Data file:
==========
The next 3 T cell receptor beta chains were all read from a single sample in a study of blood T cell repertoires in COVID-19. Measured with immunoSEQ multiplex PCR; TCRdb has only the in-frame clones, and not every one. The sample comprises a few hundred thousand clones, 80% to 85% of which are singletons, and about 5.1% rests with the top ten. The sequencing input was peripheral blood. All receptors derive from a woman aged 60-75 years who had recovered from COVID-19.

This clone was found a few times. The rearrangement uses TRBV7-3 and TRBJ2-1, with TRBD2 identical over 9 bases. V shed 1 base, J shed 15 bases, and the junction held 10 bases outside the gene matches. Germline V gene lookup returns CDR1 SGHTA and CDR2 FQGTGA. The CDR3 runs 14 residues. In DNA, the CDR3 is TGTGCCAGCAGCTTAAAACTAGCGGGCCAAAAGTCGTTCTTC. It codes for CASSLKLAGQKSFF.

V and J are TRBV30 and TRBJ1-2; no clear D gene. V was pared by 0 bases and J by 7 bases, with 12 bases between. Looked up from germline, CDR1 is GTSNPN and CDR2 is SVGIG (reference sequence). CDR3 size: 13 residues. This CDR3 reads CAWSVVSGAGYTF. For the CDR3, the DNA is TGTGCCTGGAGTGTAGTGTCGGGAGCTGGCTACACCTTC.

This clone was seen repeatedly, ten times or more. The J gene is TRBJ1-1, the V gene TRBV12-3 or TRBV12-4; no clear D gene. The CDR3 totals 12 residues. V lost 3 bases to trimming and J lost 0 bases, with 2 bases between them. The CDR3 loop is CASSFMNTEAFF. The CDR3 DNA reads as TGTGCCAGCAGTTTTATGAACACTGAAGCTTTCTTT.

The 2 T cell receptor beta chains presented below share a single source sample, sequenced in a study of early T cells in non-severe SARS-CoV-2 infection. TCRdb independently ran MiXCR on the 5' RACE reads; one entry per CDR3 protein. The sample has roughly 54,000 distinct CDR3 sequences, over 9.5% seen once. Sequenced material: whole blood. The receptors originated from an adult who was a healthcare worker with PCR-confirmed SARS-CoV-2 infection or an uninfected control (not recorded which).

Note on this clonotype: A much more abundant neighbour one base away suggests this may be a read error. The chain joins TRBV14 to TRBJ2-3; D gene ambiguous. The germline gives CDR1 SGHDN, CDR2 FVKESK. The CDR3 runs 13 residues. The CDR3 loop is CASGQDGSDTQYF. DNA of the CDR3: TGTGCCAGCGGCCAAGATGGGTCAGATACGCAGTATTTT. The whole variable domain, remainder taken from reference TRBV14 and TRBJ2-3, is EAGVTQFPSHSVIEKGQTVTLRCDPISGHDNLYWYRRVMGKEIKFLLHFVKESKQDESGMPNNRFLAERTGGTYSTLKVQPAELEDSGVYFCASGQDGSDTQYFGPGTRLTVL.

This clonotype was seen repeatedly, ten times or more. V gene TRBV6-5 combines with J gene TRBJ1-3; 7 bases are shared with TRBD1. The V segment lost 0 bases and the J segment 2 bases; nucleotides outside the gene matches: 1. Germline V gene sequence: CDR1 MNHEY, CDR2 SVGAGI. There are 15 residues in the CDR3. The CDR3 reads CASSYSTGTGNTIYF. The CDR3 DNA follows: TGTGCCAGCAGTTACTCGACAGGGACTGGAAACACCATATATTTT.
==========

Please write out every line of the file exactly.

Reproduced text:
The next 3 T cell receptor beta chains were all read from a single sample in a study of blood T cell repertoires in COVID-19. Measured with immunoSEQ multiplex PCR; TCRdb has only the in-frame clones, and not every one. The sample comprises a few hundred thousand clones, 80% to 85% of which are singletons, and about 5.1% rests with the top ten. The sequencing input was peripheral blood. All receptors derive from a woman aged 60-75 years who had recovered from COVID-19.

This clone was found a few times. The rearrangement uses TRBV7-3 and TRBJ2-1, with TRBD2 identical over 9 bases. V shed 1 base, J shed 15 bases, and the junction held 10 bases outside the gene matches. Germline V gene lookup returns CDR1 SGHTA and CDR2 FQGTGA. The CDR3 runs 14 residues. In DNA, the CDR3 is TGTGCCAGCAGCTTAAAACTAGCGGGCCAAAAGTCGTTCTTC. It codes for CASSLKLAGQKSFF.

V and J are TRBV30 and TRBJ1-2; no clear D gene. V was pared by 0 bases and J by 7 bases, with 12 bases between. Looked up from germline, CDR1 is GTSNPN and CDR2 is SVGIG (reference sequence). CDR3 size: 13 residues. This CDR3 reads CAWSVVSGAGYTF. For the CDR3, the DNA is TGTGCCTGGAGTGTAGTGTCGGGAGCTGGCTACACCTTC.

This clone was seen repeatedly, ten times or more. The J gene is TRBJ1-1, the V gene TRBV12-3 or TRBV12-4; no clear D gene. The CDR3 totals 12 residues. V lost 3 bases to trimming and J lost 0 bases, with 2 bases between them. The CDR3 loop is CASSFMNTEAFF. The CDR3 DNA reads as TGTGCCAGCAGTTTTATGAACACTGAAGCTTTCTTT.

The 2 T cell receptor beta chains presented below share a single source sample, sequenced in a study of early T cells in non-severe SARS-CoV-2 infection. TCRdb independently ran MiXCR on the 5' RACE reads; one entry per CDR3 protein. The sample has roughly 54,000 distinct CDR3 sequences, over 9.5% seen once. Sequenced material: whole blood. The receptors originated from an adult who was a healthcare worker with PCR-confirmed SARS-CoV-2 infection or an uninfected control (not recorded which).

Note on this clonotype: A much more abundant neighbour one base away suggests this may be a read error. The chain joins TRBV14 to TRBJ2-3; D gene ambiguous. The germline gives CDR1 SGHDN, CDR2 FVKESK. The CDR3 runs 13 residues. The CDR3 loop is CASGQDGSDTQYF. DNA of the CDR3: TGTGCCAGCGGCCAAGATGGGTCAGATACGCAGTATTTT. The whole variable domain, remainder taken from reference TRBV14 and TRBJ2-3, is EAGVTQFPSHSVIEKGQTVTLRCDPISGHDNLYWYRRVMGKEIKFLLHFVKESKQDESGMPNNRFLAERTGGTYSTLKVQPAELEDSGVYFCASGQDGSDTQYFGPGTRLTVL.

This clonotype was seen repeatedly, ten times or more. V gene TRBV6-5 combines with J gene TRBJ1-3; 7 bases are shared with TRBD1. The V segment lost 0 bases and the J segment 2 bases; nucleotides outside the gene matches: 1. Germline V gene sequence: CDR1 MNHEY, CDR2 SVGAGI. There are 15 residues in the CDR3. The CDR3 reads CASSYSTGTGNTIYF. The CDR3 DNA follows: TGTGCCAGCAGTTACTCGACAGGGACTGGAAACACCATATATTTT.